Prior to the 17th century, the Daur lived along the Shilka River in modern day northeast Russia as well as the Heilongjiang, Zeya, and Bureya Rivers. Today, that region is known, among other names, as Dauria.
In the mid-17th century, the Daur came under the control of the Manchu, a fellow northeast Asian people who had recently grown powerful and established the Qing dynasty.
Feeling pressure from the Manchu in the south and the expanding Russians in the north, the Daur migrated southward to the banks of the Nen River.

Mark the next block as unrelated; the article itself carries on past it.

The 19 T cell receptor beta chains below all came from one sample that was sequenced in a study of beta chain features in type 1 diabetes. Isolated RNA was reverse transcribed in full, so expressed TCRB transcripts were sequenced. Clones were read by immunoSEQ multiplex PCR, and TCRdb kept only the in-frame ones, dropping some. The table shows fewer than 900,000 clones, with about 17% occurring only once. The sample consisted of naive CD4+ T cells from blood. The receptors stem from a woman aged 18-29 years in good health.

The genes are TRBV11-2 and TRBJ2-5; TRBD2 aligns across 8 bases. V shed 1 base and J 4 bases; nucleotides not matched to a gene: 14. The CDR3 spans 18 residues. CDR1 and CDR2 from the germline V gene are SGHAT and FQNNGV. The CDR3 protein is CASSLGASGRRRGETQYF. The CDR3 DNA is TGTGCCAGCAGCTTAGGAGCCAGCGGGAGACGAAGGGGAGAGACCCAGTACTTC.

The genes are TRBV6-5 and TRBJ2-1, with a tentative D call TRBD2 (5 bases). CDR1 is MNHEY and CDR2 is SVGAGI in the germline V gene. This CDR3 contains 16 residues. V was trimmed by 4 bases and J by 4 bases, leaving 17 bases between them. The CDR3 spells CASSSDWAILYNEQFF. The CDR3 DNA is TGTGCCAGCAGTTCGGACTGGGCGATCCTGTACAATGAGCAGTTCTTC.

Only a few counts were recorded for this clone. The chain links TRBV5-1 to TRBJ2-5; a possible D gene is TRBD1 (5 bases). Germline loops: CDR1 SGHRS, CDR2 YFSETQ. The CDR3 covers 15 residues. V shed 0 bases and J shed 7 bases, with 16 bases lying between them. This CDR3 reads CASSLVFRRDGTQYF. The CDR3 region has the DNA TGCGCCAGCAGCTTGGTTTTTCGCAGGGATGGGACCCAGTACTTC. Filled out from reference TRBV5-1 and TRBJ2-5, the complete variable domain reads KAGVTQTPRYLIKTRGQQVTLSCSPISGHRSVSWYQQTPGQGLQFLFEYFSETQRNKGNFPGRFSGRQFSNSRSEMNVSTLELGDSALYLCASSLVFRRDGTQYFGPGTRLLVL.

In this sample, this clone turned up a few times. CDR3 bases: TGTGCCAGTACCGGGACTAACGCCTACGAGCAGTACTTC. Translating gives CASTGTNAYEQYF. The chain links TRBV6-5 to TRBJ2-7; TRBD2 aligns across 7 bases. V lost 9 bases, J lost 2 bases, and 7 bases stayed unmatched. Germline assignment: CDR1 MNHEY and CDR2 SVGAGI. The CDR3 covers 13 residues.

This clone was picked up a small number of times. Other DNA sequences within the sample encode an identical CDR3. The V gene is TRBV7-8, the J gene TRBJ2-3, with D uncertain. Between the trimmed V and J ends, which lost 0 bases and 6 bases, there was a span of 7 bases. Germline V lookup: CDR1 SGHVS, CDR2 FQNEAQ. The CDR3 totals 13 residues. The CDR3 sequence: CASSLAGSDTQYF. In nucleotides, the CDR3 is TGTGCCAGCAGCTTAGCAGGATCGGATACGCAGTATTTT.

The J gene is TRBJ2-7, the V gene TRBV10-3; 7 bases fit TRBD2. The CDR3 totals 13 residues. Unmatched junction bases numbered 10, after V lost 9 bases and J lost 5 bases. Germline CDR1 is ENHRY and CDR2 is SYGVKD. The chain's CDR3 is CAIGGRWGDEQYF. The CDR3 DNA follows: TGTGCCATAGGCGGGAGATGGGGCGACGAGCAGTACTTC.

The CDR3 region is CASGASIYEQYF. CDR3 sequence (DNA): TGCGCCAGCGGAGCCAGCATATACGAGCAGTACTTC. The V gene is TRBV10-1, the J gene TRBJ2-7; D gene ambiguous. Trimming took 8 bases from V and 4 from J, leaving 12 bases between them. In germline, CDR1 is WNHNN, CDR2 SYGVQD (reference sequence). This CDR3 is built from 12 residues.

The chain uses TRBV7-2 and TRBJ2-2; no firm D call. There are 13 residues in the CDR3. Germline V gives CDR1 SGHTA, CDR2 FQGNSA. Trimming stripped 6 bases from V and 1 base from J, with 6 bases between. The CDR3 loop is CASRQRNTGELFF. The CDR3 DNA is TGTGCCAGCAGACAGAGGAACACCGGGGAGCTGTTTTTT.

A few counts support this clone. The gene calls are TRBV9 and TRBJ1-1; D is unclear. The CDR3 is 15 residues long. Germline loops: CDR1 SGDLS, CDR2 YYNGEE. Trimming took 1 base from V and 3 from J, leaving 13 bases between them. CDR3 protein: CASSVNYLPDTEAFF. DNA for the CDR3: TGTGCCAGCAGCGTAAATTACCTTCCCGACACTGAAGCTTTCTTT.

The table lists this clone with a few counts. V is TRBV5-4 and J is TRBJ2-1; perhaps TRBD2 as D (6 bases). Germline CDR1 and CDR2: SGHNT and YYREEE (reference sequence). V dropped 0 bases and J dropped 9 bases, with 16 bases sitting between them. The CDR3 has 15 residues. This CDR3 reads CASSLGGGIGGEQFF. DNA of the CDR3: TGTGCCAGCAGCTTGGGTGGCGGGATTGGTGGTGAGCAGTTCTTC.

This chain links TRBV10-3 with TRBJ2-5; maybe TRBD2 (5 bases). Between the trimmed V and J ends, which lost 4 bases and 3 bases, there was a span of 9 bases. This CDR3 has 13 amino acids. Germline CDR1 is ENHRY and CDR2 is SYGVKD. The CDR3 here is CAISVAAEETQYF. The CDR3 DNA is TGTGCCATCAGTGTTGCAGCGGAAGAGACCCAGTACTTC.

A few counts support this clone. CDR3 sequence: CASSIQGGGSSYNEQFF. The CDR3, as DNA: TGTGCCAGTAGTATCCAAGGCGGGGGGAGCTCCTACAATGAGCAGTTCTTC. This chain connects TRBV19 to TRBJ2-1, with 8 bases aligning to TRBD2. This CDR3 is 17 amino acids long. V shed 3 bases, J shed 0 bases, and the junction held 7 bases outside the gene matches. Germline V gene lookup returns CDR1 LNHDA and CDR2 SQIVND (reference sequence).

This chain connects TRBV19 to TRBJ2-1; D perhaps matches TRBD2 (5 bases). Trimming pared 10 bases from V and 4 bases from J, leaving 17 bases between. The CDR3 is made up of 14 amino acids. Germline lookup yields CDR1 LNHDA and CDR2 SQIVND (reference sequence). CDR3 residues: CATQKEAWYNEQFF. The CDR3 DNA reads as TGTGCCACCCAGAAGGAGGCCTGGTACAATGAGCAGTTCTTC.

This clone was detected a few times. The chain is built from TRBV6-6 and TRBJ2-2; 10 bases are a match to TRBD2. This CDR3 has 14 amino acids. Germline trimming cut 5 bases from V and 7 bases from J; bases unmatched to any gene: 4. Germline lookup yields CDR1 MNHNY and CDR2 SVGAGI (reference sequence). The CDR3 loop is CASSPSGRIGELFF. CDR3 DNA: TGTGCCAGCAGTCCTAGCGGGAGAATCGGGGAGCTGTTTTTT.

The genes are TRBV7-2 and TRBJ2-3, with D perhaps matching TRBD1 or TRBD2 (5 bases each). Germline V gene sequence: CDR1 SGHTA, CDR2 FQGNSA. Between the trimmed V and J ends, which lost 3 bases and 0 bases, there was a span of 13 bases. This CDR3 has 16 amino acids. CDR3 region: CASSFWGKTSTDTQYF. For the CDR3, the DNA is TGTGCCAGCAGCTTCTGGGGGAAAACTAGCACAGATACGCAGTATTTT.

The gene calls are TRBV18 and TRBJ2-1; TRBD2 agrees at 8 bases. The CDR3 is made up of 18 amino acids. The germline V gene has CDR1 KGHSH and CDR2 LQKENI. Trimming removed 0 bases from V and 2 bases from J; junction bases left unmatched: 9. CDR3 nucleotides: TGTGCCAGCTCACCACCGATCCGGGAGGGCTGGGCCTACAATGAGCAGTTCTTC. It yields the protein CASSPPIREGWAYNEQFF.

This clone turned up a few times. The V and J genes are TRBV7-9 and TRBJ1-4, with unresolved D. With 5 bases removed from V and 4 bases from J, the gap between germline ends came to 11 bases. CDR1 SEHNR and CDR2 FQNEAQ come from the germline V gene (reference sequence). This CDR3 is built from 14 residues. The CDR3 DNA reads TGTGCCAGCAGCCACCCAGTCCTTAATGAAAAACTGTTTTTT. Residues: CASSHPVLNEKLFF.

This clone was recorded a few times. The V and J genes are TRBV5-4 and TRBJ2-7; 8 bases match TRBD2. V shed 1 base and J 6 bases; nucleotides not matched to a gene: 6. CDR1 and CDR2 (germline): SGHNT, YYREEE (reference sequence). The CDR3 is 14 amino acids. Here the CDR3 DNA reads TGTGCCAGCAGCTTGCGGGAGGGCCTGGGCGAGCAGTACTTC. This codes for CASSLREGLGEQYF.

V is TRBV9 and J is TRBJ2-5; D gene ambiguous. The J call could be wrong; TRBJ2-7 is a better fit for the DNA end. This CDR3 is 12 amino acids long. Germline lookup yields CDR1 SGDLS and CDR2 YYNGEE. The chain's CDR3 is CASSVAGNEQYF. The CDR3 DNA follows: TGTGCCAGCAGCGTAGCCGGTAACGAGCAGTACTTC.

The Daur language is Mongolic in family.
For centuries, no major decision could be made without first consulting a shaman, who acted as an intermediary to the spiritual realm. Today, each Daur clan still maintains its own shaman.
Among the Daur those with the same surname belong to a group called a hala, which spreads itself out over two or three towns. Each town is populated by a single mokon, or clan, a subgroup of the hala. The husband moves to live with the clan of his wife.
Sport is highly valued in Daur communities, particularly field hockey and wrestling. The Daur have traditionally played a version of field hockey. The game was played with an apricot root for a puck and long wooden branches for sticks. Today, Western field hockey has been enthusiastically adopted by the Daur. In fact, a third of the 2008 Olympic men’s field hockey team came from Morin Dawa Daur Autonomous Banner.